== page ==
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In the wake of our new pandemic reality, there has been no shortage of articles, videos, or memes to help guide us from a place of struggle to a meditation on hope. It is important to remember that these calls for hope in a time a trial are not uniquely the work of the church.

It appears that the world at large is being quieted and called to consider life, death, and meaning. Gone are the days where societal fragility was assumed to be something we have evolved beyond. These are trying times and trying times are times of opportunity. This is not a call for the church to revel in or capitalize on the sufferings of others. This is a call to be prepared to answer the questions that are coming our way.

As our friends, families, and neighbours grow more aware of their limitations, there is reason to believe that many will reconsider their stance on the person and plan of God. For some, this will mean a reconsideration of ideas they had once rejected. They will question their ignorance or rejection of God. Others will consider the faith they had once abandoned and reconsider their reasonings for disbelief.

Help my Unbelief
Barnabas Piper
Help my Unbelief
Barnabas Piper
The Good Book Company. 176.

Liberal theology is a product of a post-modern thought that often encourages doubt for the sake of doubting. Without wading into these toxic waters, Piper calls out those who refuse to ask questions and wrestle with doubt. He challenges the depth of faith in the unquestioning believer.

The Good Book Company. 176.

Even before this outbreak, an unfortunately large sector of Christianity was teaching that the protections of Christ include immunity to the trappings of a fallen world. This grappling with fear and death will no doubt temp people of faith to consider walking away.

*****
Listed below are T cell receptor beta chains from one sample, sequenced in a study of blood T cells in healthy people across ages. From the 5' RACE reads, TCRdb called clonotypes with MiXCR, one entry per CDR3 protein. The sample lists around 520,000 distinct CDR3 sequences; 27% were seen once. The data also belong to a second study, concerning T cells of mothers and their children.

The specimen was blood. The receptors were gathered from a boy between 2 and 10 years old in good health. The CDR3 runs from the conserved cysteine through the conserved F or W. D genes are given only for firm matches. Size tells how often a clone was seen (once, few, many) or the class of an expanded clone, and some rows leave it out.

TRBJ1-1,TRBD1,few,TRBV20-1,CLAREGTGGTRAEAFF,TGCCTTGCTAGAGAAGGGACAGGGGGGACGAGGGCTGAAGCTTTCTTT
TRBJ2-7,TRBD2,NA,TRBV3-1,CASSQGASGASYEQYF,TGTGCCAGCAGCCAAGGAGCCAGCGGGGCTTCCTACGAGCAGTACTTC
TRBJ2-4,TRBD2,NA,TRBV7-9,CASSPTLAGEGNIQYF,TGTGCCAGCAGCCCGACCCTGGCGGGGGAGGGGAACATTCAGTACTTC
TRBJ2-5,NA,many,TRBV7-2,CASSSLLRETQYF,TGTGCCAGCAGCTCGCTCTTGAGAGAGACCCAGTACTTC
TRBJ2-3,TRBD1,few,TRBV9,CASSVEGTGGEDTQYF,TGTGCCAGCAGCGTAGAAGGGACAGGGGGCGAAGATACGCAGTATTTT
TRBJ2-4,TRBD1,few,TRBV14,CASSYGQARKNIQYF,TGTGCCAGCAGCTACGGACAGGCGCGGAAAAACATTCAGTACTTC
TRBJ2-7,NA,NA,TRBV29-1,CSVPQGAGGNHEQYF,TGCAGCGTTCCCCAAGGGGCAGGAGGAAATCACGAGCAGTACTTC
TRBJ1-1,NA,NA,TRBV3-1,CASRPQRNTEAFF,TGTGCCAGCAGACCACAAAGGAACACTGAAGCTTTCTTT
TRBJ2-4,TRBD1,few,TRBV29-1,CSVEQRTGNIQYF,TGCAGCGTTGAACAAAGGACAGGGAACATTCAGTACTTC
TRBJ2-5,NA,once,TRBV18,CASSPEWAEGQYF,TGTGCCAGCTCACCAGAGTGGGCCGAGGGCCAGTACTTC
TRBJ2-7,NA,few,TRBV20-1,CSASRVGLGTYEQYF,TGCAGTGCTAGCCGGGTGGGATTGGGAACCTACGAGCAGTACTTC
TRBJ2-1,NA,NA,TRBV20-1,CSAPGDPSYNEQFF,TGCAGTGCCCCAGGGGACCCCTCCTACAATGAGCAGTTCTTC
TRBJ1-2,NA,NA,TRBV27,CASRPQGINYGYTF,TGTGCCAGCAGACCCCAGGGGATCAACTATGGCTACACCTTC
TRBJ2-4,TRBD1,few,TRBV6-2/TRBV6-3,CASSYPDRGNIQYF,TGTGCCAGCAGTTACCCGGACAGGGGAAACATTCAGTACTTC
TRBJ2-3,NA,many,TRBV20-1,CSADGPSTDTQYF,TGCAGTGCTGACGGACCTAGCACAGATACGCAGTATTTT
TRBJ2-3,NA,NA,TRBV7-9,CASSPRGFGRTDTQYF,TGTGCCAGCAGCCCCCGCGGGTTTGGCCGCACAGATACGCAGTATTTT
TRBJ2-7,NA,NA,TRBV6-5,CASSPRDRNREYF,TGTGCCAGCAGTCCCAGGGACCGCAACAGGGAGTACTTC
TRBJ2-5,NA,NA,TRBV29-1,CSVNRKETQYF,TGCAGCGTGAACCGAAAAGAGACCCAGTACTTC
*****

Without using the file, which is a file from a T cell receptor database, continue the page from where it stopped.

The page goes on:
To be certain, all of these wrestlings are positive. They are opportunities for an individual to understand the tensions between belief and unbelief. My desire is to see the church come alongside and spiritually nurture those who would ask such questions so that we meaningfully and biblically point them to faith in the God of Salvation. The year’s best resource for walking people through doubt and into faith is Help My Unbelief by Barnabas Piper.

The Piper name is going to be familiar, but do not mistake this book for a product of piggy-backing off of his father’s fame. What Piper delivers here is all his own. The book is, by no means, a memoir, but Piper does lean into his own personal story when it is suitable for bringing light and application to the greater message.

The result is a book that is relatable in that there is no feeling as if it were issued from an ivory tower; yet it is well thought out and interactive so that it doesn’t feel like the opinions of your neighbour. I think this book is universally helpful, but here is a sampling of the kinds of people I would most recommend this book to.

The Churched Kid

Piper’s story is that of a pastor’s kid. He describes himself as a bit unruly, but one who participated in everything that a good, churched boy should participate in. He was there for church events, knew the answers to all the questions, and participated well as a young believer.